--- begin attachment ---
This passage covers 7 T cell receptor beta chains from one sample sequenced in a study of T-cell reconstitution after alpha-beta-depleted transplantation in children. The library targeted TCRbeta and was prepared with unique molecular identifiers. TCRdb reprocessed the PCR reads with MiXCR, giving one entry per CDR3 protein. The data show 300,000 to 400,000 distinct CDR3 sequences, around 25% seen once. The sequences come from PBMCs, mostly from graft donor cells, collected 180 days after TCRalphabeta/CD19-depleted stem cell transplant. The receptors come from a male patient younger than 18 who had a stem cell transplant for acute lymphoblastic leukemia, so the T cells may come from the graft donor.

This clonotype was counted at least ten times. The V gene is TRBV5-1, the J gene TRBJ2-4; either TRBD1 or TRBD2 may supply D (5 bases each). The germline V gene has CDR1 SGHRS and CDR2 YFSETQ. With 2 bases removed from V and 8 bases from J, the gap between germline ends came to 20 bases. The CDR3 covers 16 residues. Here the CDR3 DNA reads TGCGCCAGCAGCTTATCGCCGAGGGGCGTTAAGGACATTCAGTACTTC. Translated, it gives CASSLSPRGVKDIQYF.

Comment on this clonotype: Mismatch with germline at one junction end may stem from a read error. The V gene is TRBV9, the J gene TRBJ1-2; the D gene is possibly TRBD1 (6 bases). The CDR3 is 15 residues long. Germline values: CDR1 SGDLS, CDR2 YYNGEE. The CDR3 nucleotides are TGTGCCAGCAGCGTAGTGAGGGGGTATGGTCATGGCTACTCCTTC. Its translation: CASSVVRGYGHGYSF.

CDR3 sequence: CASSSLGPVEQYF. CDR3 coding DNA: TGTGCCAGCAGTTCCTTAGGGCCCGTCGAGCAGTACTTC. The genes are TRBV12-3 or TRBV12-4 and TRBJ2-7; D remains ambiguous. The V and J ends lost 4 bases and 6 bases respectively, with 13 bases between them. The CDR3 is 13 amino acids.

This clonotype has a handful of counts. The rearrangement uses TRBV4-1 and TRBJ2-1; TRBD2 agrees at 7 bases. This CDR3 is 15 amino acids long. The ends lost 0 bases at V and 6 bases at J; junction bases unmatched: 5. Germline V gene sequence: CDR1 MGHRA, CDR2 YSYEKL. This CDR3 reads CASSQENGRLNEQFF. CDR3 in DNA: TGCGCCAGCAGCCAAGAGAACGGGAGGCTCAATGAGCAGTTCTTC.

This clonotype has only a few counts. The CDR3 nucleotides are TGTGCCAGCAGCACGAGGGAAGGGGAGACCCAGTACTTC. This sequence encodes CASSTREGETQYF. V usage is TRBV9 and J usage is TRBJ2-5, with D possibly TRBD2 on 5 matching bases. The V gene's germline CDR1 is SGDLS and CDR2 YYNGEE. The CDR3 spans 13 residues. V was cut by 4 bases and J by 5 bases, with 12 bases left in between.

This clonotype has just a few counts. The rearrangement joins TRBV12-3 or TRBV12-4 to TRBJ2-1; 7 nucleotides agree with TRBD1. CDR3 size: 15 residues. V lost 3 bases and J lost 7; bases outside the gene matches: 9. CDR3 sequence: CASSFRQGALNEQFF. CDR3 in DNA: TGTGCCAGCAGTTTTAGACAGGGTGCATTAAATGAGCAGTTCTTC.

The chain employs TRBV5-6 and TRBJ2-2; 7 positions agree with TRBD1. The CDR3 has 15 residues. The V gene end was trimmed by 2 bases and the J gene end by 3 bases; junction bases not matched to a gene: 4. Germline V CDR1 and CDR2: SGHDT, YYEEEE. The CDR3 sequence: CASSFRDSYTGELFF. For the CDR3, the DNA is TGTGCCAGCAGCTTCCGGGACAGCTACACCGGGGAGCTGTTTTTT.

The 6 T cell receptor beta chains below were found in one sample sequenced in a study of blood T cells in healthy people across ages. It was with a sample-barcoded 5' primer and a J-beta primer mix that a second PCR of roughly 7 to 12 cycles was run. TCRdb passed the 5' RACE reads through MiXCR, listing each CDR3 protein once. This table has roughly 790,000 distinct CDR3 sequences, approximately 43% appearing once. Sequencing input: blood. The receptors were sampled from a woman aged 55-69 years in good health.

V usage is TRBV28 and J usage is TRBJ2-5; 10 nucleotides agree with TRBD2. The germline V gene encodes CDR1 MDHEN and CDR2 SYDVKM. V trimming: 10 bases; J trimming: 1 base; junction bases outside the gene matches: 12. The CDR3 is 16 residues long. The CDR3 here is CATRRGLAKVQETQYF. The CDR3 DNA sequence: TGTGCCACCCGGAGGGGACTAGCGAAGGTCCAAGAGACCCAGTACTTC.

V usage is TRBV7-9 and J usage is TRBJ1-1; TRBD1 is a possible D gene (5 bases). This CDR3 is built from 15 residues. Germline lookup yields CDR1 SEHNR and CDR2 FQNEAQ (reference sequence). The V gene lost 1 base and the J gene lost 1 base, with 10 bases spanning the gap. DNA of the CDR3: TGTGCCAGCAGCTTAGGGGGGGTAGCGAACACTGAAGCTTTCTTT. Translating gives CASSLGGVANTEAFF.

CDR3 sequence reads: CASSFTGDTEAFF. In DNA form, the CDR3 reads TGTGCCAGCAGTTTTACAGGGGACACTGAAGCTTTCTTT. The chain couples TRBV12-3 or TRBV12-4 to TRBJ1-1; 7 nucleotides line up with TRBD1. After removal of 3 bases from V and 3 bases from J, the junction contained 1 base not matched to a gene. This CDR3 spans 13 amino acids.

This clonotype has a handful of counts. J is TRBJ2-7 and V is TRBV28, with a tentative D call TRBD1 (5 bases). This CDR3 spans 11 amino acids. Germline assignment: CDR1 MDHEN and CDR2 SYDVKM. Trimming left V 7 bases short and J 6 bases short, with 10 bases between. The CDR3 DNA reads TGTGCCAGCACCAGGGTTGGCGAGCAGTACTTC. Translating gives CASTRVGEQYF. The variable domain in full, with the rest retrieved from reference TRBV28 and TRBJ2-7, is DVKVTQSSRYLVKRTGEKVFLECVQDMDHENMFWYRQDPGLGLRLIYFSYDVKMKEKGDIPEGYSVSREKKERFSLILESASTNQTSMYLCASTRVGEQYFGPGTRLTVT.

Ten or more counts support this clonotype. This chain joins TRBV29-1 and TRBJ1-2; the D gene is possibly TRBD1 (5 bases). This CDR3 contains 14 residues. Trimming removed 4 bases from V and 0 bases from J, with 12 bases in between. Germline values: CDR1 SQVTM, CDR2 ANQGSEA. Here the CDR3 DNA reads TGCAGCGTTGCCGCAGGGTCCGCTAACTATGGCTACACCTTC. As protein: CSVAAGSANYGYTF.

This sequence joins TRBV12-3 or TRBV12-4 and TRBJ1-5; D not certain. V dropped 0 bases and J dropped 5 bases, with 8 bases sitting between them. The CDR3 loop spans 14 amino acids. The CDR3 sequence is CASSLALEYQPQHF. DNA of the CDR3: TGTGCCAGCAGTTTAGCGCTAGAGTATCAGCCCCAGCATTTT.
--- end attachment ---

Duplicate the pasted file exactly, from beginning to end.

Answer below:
This passage covers 7 T cell receptor beta chains from one sample sequenced in a study of T-cell reconstitution after alpha-beta-depleted transplantation in children. The library targeted TCRbeta and was prepared with unique molecular identifiers. TCRdb reprocessed the PCR reads with MiXCR, giving one entry per CDR3 protein. The data show 300,000 to 400,000 distinct CDR3 sequences, around 25% seen once. The sequences come from PBMCs, mostly from graft donor cells, collected 180 days after TCRalphabeta/CD19-depleted stem cell transplant. The receptors come from a male patient younger than 18 who had a stem cell transplant for acute lymphoblastic leukemia, so the T cells may come from the graft donor.

This clonotype was counted at least ten times. The V gene is TRBV5-1, the J gene TRBJ2-4; either TRBD1 or TRBD2 may supply D (5 bases each). The germline V gene has CDR1 SGHRS and CDR2 YFSETQ. With 2 bases removed from V and 8 bases from J, the gap between germline ends came to 20 bases. The CDR3 covers 16 residues. Here the CDR3 DNA reads TGCGCCAGCAGCTTATCGCCGAGGGGCGTTAAGGACATTCAGTACTTC. Translated, it gives CASSLSPRGVKDIQYF.

Comment on this clonotype: Mismatch with germline at one junction end may stem from a read error. The V gene is TRBV9, the J gene TRBJ1-2; the D gene is possibly TRBD1 (6 bases). The CDR3 is 15 residues long. Germline values: CDR1 SGDLS, CDR2 YYNGEE. The CDR3 nucleotides are TGTGCCAGCAGCGTAGTGAGGGGGTATGGTCATGGCTACTCCTTC. Its translation: CASSVVRGYGHGYSF.

CDR3 sequence: CASSSLGPVEQYF. CDR3 coding DNA: TGTGCCAGCAGTTCCTTAGGGCCCGTCGAGCAGTACTTC. The genes are TRBV12-3 or TRBV12-4 and TRBJ2-7; D remains ambiguous. The V and J ends lost 4 bases and 6 bases respectively, with 13 bases between them. The CDR3 is 13 amino acids.

This clonotype has a handful of counts. The rearrangement uses TRBV4-1 and TRBJ2-1; TRBD2 agrees at 7 bases. This CDR3 is 15 amino acids long. The ends lost 0 bases at V and 6 bases at J; junction bases unmatched: 5. Germline V gene sequence: CDR1 MGHRA, CDR2 YSYEKL. This CDR3 reads CASSQENGRLNEQFF. CDR3 in DNA: TGCGCCAGCAGCCAAGAGAACGGGAGGCTCAATGAGCAGTTCTTC.

This clonotype has only a few counts. The CDR3 nucleotides are TGTGCCAGCAGCACGAGGGAAGGGGAGACCCAGTACTTC. This sequence encodes CASSTREGETQYF. V usage is TRBV9 and J usage is TRBJ2-5, with D possibly TRBD2 on 5 matching bases. The V gene's germline CDR1 is SGDLS and CDR2 YYNGEE. The CDR3 spans 13 residues. V was cut by 4 bases and J by 5 bases, with 12 bases left in between.

This clonotype has just a few counts. The rearrangement joins TRBV12-3 or TRBV12-4 to TRBJ2-1; 7 nucleotides agree with TRBD1. CDR3 size: 15 residues. V lost 3 bases and J lost 7; bases outside the gene matches: 9. CDR3 sequence: CASSFRQGALNEQFF. CDR3 in DNA: TGTGCCAGCAGTTTTAGACAGGGTGCATTAAATGAGCAGTTCTTC.

The chain employs TRBV5-6 and TRBJ2-2; 7 positions agree with TRBD1. The CDR3 has 15 residues. The V gene end was trimmed by 2 bases and the J gene end by 3 bases; junction bases not matched to a gene: 4. Germline V CDR1 and CDR2: SGHDT, YYEEEE. The CDR3 sequence: CASSFRDSYTGELFF. For the CDR3, the DNA is TGTGCCAGCAGCTTCCGGGACAGCTACACCGGGGAGCTGTTTTTT.

The 6 T cell receptor beta chains below were found in one sample sequenced in a study of blood T cells in healthy people across ages. It was with a sample-barcoded 5' primer and a J-beta primer mix that a second PCR of roughly 7 to 12 cycles was run. TCRdb passed the 5' RACE reads through MiXCR, listing each CDR3 protein once. This table has roughly 790,000 distinct CDR3 sequences, approximately 43% appearing once. Sequencing input: blood. The receptors were sampled from a woman aged 55-69 years in good health.

V usage is TRBV28 and J usage is TRBJ2-5; 10 nucleotides agree with TRBD2. The germline V gene encodes CDR1 MDHEN and CDR2 SYDVKM. V trimming: 10 bases; J trimming: 1 base; junction bases outside the gene matches: 12. The CDR3 is 16 residues long. The CDR3 here is CATRRGLAKVQETQYF. The CDR3 DNA sequence: TGTGCCACCCGGAGGGGACTAGCGAAGGTCCAAGAGACCCAGTACTTC.

V usage is TRBV7-9 and J usage is TRBJ1-1; TRBD1 is a possible D gene (5 bases). This CDR3 is built from 15 residues. Germline lookup yields CDR1 SEHNR and CDR2 FQNEAQ (reference sequence). The V gene lost 1 base and the J gene lost 1 base, with 10 bases spanning the gap. DNA of the CDR3: TGTGCCAGCAGCTTAGGGGGGGTAGCGAACACTGAAGCTTTCTTT. Translating gives CASSLGGVANTEAFF.

CDR3 sequence reads: CASSFTGDTEAFF. In DNA form, the CDR3 reads TGTGCCAGCAGTTTTACAGGGGACACTGAAGCTTTCTTT. The chain couples TRBV12-3 or TRBV12-4 to TRBJ1-1; 7 nucleotides line up with TRBD1. After removal of 3 bases from V and 3 bases from J, the junction contained 1 base not matched to a gene. This CDR3 spans 13 amino acids.

This clonotype has a handful of counts. J is TRBJ2-7 and V is TRBV28, with a tentative D call TRBD1 (5 bases). This CDR3 spans 11 amino acids. Germline assignment: CDR1 MDHEN and CDR2 SYDVKM. Trimming left V 7 bases short and J 6 bases short, with 10 bases between. The CDR3 DNA reads TGTGCCAGCACCAGGGTTGGCGAGCAGTACTTC. Translating gives CASTRVGEQYF. The variable domain in full, with the rest retrieved from reference TRBV28 and TRBJ2-7, is DVKVTQSSRYLVKRTGEKVFLECVQDMDHENMFWYRQDPGLGLRLIYFSYDVKMKEKGDIPEGYSVSREKKERFSLILESASTNQTSMYLCASTRVGEQYFGPGTRLTVT.

Ten or more counts support this clonotype. This chain joins TRBV29-1 and TRBJ1-2; the D gene is possibly TRBD1 (5 bases). This CDR3 contains 14 residues. Trimming removed 4 bases from V and 0 bases from J, with 12 bases in between. Germline values: CDR1 SQVTM, CDR2 ANQGSEA. Here the CDR3 DNA reads TGCAGCGTTGCCGCAGGGTCCGCTAACTATGGCTACACCTTC. As protein: CSVAAGSANYGYTF.

This sequence joins TRBV12-3 or TRBV12-4 and TRBJ1-5; D not certain. V dropped 0 bases and J dropped 5 bases, with 8 bases sitting between them. The CDR3 loop spans 14 amino acids. The CDR3 sequence is CASSLALEYQPQHF. DNA of the CDR3: TGTGCCAGCAGTTTAGCGCTAGAGTATCAGCCCCAGCATTTT.